Helicobacter pylori is associated with increased risk of serrated colonic polyps: Analysis of serrated polyp risk factors
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Sessile serrated adenomas (SSA) and traditional serrated adenomas (TSA) are recognized precursors of colorectal cancer, but their risk factors are not well established. We investigated the association between Helicobacter pylori infection (HPI) and the development of SSA and TSA.
Retrospective data were collected on patients aged ≥ 18 years that underwent colonoscopy with biopsy between 2006 and 2016. Based on histology, patients were classified into three groups: those with SSA and/or TSA, (serrated neoplasia group, SN); conventional adenomas only (CA); and with no polyps (NP). Gastric HPI status, demographic, and clinical risk factors were compared between groups using bivariate and multivariable analysis.
HPI was significantly associated with increased risk of SN (SN vs. NP: OR 1.71 [95% CI 1.29–2.27]; SN vs. CA: 1.49 [1.14–1.96]). Additional factors associated with increased risk of SN included the following: age 50–75 years, compared to younger age (SN vs. NP: 2.83 [1.69–4.74]), female gender (SN vs. CA: 1.28 [0.99–1.64]), White race, compared to Blacks (SN vs. CA: 1.52 [1.07–2.15)], overweight and obese body mass index [SN vs. NP: p < 0.001) and current smoking status (SN vs. CA: 2.09 [1.55–2.82)]. Among SN, higher HPI prevalence was associated with dysplasia (p = 0.05) and proximal location (p = 0.01).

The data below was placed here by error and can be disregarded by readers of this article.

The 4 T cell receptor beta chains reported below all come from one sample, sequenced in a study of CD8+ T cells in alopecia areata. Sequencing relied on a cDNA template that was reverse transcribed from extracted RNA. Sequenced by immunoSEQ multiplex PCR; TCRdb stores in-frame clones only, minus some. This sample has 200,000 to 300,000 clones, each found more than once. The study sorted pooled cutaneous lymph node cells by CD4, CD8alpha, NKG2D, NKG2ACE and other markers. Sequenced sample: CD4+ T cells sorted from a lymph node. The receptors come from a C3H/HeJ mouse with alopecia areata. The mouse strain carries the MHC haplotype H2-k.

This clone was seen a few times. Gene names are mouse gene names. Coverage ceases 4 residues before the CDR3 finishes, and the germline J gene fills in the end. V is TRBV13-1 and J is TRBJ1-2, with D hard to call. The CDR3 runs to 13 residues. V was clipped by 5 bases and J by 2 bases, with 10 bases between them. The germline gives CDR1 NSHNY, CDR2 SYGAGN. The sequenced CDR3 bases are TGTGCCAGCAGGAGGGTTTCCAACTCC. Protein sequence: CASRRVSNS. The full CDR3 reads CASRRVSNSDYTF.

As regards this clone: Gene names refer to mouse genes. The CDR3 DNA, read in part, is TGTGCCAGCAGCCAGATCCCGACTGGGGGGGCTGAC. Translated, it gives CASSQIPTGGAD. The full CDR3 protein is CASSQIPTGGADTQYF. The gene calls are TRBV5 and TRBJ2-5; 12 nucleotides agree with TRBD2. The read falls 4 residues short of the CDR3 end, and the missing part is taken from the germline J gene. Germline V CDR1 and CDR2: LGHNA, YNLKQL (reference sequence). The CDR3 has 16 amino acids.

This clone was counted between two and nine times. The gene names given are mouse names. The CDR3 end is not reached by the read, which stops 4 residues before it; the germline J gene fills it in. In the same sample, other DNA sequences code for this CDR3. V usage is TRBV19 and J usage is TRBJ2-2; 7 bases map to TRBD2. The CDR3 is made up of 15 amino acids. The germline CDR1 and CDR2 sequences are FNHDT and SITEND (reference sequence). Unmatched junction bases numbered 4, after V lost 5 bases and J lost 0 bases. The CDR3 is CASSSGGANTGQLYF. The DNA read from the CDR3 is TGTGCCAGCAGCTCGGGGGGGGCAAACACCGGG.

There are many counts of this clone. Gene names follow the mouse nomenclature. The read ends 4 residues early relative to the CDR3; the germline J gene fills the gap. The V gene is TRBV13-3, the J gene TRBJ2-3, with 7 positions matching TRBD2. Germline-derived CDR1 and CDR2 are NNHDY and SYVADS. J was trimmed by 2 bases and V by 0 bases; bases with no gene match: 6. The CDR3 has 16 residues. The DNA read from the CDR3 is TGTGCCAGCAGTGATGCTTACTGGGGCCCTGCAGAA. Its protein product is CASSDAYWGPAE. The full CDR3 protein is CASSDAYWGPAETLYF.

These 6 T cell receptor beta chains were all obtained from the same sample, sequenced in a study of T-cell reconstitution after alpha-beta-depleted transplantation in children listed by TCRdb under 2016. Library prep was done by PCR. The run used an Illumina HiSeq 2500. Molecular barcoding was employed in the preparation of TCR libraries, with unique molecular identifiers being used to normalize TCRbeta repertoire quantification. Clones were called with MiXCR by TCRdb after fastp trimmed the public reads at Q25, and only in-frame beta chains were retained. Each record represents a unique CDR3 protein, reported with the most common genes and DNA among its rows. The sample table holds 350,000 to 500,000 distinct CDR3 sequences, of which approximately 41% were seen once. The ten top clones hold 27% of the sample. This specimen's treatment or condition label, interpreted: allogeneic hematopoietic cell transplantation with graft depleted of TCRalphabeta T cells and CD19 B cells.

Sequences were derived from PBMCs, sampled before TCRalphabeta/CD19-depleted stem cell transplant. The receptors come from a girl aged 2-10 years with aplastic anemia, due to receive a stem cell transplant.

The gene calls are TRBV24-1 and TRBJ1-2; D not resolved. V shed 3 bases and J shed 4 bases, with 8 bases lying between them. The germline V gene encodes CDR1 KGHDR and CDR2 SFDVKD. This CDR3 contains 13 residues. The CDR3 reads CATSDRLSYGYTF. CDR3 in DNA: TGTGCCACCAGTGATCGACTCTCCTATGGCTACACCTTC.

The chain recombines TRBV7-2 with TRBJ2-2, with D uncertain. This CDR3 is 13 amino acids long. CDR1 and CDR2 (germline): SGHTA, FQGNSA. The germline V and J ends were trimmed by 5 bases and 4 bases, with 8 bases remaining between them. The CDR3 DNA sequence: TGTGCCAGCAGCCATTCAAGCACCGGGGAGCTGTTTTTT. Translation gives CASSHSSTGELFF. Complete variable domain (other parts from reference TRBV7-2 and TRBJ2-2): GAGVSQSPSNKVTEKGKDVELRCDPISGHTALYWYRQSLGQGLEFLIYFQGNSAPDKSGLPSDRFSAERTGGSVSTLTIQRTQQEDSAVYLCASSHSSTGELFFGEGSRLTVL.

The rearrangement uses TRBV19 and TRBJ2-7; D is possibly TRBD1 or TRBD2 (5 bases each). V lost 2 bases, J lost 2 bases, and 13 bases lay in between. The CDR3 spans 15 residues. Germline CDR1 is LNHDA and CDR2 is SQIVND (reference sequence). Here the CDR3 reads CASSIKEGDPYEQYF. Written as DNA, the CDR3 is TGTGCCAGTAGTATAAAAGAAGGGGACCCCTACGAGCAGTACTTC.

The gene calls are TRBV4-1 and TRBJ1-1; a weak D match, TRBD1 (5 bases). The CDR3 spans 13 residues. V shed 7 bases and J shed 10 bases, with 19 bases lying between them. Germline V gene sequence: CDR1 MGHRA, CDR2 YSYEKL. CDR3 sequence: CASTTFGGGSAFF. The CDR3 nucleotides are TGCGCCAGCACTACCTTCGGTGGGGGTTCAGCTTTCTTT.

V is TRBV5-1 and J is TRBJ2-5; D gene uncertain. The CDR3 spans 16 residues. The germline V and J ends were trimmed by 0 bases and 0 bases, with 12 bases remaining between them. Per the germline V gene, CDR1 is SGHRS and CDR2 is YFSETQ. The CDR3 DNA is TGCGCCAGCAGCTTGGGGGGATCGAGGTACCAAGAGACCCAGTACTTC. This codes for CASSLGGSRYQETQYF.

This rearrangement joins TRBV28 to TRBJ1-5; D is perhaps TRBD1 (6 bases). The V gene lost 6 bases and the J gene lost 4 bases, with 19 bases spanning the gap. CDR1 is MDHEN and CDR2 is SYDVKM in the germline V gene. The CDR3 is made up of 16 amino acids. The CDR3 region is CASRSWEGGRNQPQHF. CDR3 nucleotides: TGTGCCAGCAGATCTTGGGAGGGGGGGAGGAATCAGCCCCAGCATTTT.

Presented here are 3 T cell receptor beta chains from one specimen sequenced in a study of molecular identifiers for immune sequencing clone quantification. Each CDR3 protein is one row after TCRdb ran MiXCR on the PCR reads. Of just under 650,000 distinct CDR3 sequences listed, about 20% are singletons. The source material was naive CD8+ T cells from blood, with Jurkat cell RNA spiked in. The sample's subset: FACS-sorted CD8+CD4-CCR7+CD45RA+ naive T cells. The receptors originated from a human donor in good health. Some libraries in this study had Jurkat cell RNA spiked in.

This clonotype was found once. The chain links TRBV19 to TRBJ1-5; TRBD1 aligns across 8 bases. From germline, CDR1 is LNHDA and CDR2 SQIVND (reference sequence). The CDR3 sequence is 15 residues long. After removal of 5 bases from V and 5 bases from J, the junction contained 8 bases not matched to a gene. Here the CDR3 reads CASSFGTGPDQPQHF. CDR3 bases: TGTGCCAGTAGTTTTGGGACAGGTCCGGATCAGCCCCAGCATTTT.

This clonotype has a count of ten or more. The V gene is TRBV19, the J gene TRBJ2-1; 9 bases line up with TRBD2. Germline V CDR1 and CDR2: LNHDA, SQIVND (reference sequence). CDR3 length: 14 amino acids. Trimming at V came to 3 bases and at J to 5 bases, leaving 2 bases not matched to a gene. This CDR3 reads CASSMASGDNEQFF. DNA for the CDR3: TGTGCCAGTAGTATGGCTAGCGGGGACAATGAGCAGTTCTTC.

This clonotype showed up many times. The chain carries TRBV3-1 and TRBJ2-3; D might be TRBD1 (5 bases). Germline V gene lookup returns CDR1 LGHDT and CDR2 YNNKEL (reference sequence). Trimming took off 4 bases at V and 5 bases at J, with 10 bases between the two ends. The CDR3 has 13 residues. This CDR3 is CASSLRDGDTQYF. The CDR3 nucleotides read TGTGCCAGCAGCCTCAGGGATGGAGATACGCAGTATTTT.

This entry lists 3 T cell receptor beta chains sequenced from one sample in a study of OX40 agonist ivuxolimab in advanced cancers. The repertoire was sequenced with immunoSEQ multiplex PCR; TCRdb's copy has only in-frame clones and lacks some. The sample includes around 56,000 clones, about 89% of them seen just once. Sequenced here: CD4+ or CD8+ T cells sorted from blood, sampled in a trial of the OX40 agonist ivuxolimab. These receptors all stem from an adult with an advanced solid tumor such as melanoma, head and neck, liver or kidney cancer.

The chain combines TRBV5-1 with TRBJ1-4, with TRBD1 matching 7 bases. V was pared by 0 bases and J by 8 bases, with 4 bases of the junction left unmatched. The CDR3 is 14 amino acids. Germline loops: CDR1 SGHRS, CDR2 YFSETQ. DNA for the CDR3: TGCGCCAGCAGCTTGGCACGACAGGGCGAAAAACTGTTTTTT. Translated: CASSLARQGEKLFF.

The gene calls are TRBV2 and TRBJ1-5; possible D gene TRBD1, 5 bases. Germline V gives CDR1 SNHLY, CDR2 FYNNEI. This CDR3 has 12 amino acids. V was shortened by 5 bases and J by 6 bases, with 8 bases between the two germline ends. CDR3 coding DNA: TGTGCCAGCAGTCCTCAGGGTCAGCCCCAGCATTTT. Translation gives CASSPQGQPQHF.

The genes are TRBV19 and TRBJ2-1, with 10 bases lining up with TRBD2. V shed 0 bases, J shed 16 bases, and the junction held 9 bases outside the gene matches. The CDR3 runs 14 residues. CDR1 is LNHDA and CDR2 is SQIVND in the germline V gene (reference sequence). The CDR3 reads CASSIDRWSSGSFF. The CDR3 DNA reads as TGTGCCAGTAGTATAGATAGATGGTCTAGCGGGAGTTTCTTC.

Our data suggest that gastric HPI is associated with increased risk of SN and CA, with a stronger association with SN as compared to CA. Age 50–75 years, female gender, White race, obesity, and smoking were also predictors of SN. A positive correlation of HPI with proximal and dysplastic SN suggests a possible role in serrated pathway carcinogenesis. Prospective studies with large patient population are needed to further investigate this association.
KeywordsColorectal neoplasia Helicobacter pylori Serrated polyp Sessile serrated adenoma Traditional serrated adenoma
Compliance with ethical standards
Conflict of interest
AK, MK, and DJL declare that they have no conflict of interest.
The study was performed in a manner to conform with the Helsinki Declaration of 1975, as revised in 2000 and 2008concerning human and animal rights, and the authors followed the policy concerning informed consent as shown on Springer.com. The study was approved by the Institutional Review Board at the Albert Einstein College of Medicine.
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